Article Courtesy of The Las Vegas
By Jeff German
February 28, 2014
Federal prosecutors won a hard-fought victory Wednesday in the high-profile criminal case involving the takeover of Las Vegas valley homeowners associations.
U.S. District Judge James Mahan ordered a seven-month delay in the March 3 trial of 10 defendants charged in the massive scheme. But the delayed trial date is still well ahead of the 2015 time frame defense lawyers wanted.
|The case is now set to go before a jury on Oct. 6.
Former construction company boss Leon Benzer, the alleged mastermind, and his co-defendants are waiting to be tried on conspiracy and fraud charges in the multimillion-dollar scheme, which occurred between 2003 and 2009.
The conspirators are accused of stacking HOA boards to gain legal and construction defect contracts for themselves. Straw buyers were recruited to purchase condominiums at nearly a dozen developments around town and then elected to the HOA boards through bribery and rigged elections.
The long-running investigation became public in
Leon Benzer: Accused of being the mastermind behind a Las Vegas HOA scheme. Benzer and his co-conspirators are accused of conspiring to pack HOA boards to gain legal and construction defect contracts for themselves.
September 2008, when FBI agents and Las Vegas police conducted raids across the valley. It is thought to be the largest public corruption case federal authorities have brought in Southern Nevada.
In ordering the shorter trial delay, Mahan Wednesday said the closely watched case, with more than 40 defendants, has generated “a lot of interest” in the community.
“I think it’s important that we bring it to a close,” Mahan told the lawyers in a courtroom packed with visiting fifth graders.
Benzer, who is free on his own recognizance, sat in the back of the courtroom among the students during the hearing.
His defense lawyer Daniel Albregts led the charge to delay the trial until the spring of 2015, arguing he needs the time to review the mountain of evidence, which includes more than 3.4 million pages of documents turned over by federal prosecutors.
But Thomas Hall, a trial attorney with the Justice Department’s Fraud Section in Washington, argued that defense lawyers have had plenty of time to review the evidence prosecutors began turning over after the January 2013 indictment of Benzer and company.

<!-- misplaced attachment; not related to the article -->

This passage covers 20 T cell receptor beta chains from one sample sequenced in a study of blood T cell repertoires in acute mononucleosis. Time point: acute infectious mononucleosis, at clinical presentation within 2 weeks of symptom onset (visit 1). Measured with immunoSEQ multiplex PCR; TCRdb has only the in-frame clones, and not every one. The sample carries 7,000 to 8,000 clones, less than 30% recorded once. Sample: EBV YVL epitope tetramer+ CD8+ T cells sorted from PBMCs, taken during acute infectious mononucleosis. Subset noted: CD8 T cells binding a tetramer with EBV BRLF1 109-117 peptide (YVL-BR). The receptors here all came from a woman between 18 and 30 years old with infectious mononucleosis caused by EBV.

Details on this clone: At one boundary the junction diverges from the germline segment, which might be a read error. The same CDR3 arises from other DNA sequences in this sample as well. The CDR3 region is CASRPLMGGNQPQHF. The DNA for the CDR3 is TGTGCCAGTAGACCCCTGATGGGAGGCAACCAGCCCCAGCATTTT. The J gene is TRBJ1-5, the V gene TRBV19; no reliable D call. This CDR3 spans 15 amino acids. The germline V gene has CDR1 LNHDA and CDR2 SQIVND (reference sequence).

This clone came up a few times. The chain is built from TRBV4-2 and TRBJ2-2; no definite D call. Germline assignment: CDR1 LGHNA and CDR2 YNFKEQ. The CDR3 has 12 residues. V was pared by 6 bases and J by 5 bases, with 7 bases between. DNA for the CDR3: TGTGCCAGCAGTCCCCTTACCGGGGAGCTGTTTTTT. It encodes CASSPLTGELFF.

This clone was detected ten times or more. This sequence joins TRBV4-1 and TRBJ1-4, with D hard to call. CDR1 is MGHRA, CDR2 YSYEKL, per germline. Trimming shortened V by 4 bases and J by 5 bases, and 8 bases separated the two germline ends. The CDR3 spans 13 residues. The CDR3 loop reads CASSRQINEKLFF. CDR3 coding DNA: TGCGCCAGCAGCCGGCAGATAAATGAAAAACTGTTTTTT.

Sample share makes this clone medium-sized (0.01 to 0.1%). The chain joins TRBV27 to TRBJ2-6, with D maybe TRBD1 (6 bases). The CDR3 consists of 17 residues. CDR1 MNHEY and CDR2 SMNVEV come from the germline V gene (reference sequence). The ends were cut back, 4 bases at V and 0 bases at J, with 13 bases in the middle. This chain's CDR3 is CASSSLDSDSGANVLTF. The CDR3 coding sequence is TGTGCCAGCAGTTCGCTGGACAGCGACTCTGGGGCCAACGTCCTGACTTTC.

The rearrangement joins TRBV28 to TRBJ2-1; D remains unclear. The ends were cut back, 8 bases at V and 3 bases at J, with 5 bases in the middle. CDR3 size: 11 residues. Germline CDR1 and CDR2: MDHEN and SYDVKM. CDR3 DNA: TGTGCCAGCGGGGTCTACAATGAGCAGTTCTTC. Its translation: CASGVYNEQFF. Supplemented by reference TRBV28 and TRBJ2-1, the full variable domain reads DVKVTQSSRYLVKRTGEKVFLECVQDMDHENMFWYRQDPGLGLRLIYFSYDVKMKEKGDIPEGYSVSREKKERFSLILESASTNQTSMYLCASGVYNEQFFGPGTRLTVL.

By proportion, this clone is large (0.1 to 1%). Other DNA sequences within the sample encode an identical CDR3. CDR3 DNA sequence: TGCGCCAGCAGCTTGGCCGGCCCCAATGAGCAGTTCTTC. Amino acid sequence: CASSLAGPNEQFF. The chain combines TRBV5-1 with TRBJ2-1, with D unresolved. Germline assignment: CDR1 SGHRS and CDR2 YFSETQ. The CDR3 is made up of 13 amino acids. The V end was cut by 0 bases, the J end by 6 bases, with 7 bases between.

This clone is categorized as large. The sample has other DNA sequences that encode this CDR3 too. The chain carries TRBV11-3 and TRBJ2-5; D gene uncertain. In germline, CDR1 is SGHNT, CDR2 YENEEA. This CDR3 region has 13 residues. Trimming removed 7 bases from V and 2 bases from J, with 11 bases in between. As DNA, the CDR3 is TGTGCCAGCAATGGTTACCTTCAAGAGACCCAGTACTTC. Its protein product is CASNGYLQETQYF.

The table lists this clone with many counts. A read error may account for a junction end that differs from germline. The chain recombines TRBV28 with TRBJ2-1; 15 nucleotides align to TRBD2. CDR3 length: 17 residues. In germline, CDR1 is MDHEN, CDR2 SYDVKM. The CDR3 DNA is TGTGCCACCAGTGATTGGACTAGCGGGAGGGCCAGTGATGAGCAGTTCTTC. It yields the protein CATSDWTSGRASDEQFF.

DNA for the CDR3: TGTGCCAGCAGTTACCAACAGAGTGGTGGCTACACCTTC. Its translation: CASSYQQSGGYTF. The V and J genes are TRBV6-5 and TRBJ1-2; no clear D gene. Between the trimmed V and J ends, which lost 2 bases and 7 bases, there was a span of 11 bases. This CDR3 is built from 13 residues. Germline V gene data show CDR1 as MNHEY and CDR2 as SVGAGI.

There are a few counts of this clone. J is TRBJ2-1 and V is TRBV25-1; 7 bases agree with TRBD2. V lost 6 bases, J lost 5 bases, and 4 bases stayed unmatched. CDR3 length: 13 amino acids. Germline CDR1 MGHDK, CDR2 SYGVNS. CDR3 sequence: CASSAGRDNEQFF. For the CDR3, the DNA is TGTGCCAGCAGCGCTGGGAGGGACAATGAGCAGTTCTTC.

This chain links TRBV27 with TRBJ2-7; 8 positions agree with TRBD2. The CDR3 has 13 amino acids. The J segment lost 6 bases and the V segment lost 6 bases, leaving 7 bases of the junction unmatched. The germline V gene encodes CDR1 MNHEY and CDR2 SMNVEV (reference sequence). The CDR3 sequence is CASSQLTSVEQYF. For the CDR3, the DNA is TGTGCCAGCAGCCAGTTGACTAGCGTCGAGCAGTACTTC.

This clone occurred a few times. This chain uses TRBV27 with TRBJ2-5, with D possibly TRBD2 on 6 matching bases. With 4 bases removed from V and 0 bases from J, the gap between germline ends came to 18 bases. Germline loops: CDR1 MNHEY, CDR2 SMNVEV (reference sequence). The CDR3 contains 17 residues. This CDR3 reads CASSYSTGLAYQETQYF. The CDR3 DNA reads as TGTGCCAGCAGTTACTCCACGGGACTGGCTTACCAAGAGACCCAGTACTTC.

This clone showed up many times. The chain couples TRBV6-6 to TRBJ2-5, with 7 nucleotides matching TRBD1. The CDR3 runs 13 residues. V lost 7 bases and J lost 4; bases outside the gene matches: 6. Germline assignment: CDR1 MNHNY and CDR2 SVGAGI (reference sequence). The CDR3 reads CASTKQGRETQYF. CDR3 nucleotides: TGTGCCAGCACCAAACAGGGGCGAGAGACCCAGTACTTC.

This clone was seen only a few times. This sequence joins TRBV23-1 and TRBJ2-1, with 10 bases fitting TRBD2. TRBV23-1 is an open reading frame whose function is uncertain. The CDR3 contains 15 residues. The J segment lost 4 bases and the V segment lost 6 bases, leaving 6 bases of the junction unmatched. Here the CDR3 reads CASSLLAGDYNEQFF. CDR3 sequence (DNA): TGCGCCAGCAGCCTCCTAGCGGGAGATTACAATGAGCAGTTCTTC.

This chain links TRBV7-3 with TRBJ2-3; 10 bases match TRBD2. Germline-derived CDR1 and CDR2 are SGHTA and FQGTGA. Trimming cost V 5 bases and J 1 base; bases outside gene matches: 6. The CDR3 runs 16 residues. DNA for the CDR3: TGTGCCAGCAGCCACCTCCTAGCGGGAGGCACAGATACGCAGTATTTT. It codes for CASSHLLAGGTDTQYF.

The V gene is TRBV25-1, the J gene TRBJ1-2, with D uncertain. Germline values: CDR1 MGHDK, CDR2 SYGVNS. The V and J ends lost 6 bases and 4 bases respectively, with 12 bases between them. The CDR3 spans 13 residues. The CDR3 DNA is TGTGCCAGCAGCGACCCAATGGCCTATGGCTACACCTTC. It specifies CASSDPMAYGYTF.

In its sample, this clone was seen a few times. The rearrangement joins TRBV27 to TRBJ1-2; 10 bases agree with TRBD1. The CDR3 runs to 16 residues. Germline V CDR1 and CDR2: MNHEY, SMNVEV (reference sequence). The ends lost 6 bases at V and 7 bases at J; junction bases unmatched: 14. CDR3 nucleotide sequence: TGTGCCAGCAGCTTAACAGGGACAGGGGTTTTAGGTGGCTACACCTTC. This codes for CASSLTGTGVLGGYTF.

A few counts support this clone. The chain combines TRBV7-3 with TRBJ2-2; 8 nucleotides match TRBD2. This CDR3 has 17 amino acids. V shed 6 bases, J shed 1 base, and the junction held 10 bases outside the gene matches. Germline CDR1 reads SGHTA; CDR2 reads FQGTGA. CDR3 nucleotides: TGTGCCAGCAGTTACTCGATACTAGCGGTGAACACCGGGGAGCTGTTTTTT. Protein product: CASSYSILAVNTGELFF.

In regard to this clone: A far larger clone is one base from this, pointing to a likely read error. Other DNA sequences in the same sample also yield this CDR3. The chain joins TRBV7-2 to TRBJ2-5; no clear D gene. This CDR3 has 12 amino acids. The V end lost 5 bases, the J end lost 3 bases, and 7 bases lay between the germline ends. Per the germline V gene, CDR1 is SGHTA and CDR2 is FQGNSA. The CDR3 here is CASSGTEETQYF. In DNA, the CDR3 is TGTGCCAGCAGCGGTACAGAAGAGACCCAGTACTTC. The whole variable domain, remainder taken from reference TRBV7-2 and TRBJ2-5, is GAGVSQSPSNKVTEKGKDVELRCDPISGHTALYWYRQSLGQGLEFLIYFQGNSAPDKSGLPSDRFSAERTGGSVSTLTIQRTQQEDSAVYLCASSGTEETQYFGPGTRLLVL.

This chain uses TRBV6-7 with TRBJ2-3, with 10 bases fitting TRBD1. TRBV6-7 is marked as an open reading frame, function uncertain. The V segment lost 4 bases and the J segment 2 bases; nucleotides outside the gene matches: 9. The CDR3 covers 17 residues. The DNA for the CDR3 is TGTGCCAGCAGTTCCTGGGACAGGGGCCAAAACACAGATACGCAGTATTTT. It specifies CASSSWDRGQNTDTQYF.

Hall told Mahan that delaying the trial into next year wasn’t fair to roughly 30 defendants who have pleaded guilty in the case and are waiting to be sentenced. Many of the defendants pleaded guilty more than two years ago.
They have clauses in their agreements with prosecutors that earn them lighter sentences after they testify at trial against Benzer and his co-defendants.
In court papers last month, prosecutors also argued that a long continuance would deny justice to the victims of the takeover scheme, the lending institutions victimized by the straw buyers and the HOA’s and their homeowners. Prosecutors are seeking $25 million in restitution from all of the defendants, including those who pleaded guilty.
Bruce Wallace, who served on the Vistana HOA board when a takeover occurred, said he was pleased with Mahan’s decision.
“We’ve been waiting for many years to see these people brought to justice,” said Wallace, who was not part of the Vistana takeover. “Hopefully, they’ll be convicted and the courts will apply significant restitution as part of their sentence so that homeowners associations like Vistana can recover at least part of what they lost.”
Wallace estimated that Vistana, which is in southwest Las Vegas, was swindled out of more than $7 million in construction defect money it had won in court.
Benzer faces separate tax evasion charges stemming from the $7 million his company, Silver Lining Construction, received to do construction defect work at
His trial is set for March 18 before U.S. District Judge Jennifer Dorsey, but Albregts is seeking to delay the case until after the HOA fraud trial.
Prosecutors have alleged that Benzer, the late construction defect lawyer Nancy Quon and others funneled $8 million through secret bank accounts to fund the scheme to land contracts worth millions of dollars more from the homeowners associations.
Quon committed suicide on March 20, 2012, and was not charged in the case. Another attorney, David Amesbury, who had pleaded guilty, killed himself five days later.
Others lawyers, former Las Vegas police officers and corrupted HOA board members are among those charged in the case.